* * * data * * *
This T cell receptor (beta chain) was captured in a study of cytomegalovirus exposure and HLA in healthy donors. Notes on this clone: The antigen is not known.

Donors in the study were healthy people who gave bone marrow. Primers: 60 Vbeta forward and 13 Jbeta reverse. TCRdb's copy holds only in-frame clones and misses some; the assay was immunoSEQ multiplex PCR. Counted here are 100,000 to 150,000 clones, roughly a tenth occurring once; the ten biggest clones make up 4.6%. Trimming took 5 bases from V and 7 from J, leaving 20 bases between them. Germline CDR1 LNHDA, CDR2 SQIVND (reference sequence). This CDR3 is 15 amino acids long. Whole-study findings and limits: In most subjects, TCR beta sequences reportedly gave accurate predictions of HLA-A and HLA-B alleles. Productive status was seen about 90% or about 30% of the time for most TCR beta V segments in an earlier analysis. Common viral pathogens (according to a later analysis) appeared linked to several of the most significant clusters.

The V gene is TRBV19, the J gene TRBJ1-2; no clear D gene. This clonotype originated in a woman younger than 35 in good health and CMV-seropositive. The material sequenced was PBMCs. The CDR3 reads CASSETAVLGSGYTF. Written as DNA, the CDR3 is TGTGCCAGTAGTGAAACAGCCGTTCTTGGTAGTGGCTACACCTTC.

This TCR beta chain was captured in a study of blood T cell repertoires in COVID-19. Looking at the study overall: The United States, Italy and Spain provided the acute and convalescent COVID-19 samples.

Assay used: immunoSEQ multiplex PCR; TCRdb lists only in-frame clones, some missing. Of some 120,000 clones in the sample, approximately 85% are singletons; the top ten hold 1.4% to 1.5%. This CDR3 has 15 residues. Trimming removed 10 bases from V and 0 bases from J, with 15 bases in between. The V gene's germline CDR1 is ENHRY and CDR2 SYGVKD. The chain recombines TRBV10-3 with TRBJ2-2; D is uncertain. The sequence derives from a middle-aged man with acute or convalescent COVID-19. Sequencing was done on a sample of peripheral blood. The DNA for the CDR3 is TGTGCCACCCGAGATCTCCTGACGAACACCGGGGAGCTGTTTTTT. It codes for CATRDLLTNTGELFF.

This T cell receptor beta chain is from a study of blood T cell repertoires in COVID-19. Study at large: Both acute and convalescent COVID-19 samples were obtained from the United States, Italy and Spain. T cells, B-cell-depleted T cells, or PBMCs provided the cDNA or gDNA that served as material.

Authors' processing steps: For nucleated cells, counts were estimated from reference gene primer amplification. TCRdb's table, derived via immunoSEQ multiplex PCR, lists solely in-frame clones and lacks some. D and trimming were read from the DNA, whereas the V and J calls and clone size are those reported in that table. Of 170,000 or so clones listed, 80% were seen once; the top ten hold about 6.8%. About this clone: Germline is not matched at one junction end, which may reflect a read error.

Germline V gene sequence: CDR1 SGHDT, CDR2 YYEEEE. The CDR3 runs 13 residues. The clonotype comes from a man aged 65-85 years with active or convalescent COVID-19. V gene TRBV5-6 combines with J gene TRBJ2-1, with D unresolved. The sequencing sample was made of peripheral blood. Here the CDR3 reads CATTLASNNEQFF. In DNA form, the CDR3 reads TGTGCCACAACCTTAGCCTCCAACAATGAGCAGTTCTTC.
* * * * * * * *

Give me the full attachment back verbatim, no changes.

This T cell receptor (beta chain) was captured in a study of cytomegalovirus exposure and HLA in healthy donors. Notes on this clone: The antigen is not known.

Donors in the study were healthy people who gave bone marrow. Primers: 60 Vbeta forward and 13 Jbeta reverse. TCRdb's copy holds only in-frame clones and misses some; the assay was immunoSEQ multiplex PCR. Counted here are 100,000 to 150,000 clones, roughly a tenth occurring once; the ten biggest clones make up 4.6%. Trimming took 5 bases from V and 7 from J, leaving 20 bases between them. Germline CDR1 LNHDA, CDR2 SQIVND (reference sequence). This CDR3 is 15 amino acids long. Whole-study findings and limits: In most subjects, TCR beta sequences reportedly gave accurate predictions of HLA-A and HLA-B alleles. Productive status was seen about 90% or about 30% of the time for most TCR beta V segments in an earlier analysis. Common viral pathogens (according to a later analysis) appeared linked to several of the most significant clusters.

The V gene is TRBV19, the J gene TRBJ1-2; no clear D gene. This clonotype originated in a woman younger than 35 in good health and CMV-seropositive. The material sequenced was PBMCs. The CDR3 reads CASSETAVLGSGYTF. Written as DNA, the CDR3 is TGTGCCAGTAGTGAAACAGCCGTTCTTGGTAGTGGCTACACCTTC.

This TCR beta chain was captured in a study of blood T cell repertoires in COVID-19. Looking at the study overall: The United States, Italy and Spain provided the acute and convalescent COVID-19 samples.

Assay used: immunoSEQ multiplex PCR; TCRdb lists only in-frame clones, some missing. Of some 120,000 clones in the sample, approximately 85% are singletons; the top ten hold 1.4% to 1.5%. This CDR3 has 15 residues. Trimming removed 10 bases from V and 0 bases from J, with 15 bases in between. The V gene's germline CDR1 is ENHRY and CDR2 SYGVKD. The chain recombines TRBV10-3 with TRBJ2-2; D is uncertain. The sequence derives from a middle-aged man with acute or convalescent COVID-19. Sequencing was done on a sample of peripheral blood. The DNA for the CDR3 is TGTGCCACCCGAGATCTCCTGACGAACACCGGGGAGCTGTTTTTT. It codes for CATRDLLTNTGELFF.

This T cell receptor beta chain is from a study of blood T cell repertoires in COVID-19. Study at large: Both acute and convalescent COVID-19 samples were obtained from the United States, Italy and Spain. T cells, B-cell-depleted T cells, or PBMCs provided the cDNA or gDNA that served as material.

Authors' processing steps: For nucleated cells, counts were estimated from reference gene primer amplification. TCRdb's table, derived via immunoSEQ multiplex PCR, lists solely in-frame clones and lacks some. D and trimming were read from the DNA, whereas the V and J calls and clone size are those reported in that table. Of 170,000 or so clones listed, 80% were seen once; the top ten hold about 6.8%. About this clone: Germline is not matched at one junction end, which may reflect a read error.

Germline V gene sequence: CDR1 SGHDT, CDR2 YYEEEE. The CDR3 runs 13 residues. The clonotype comes from a man aged 65-85 years with active or convalescent COVID-19. V gene TRBV5-6 combines with J gene TRBJ2-1, with D unresolved. The sequencing sample was made of peripheral blood. Here the CDR3 reads CATTLASNNEQFF. In DNA form, the CDR3 reads TGTGCCACAACCTTAGCCTCCAACAATGAGCAGTTCTTC.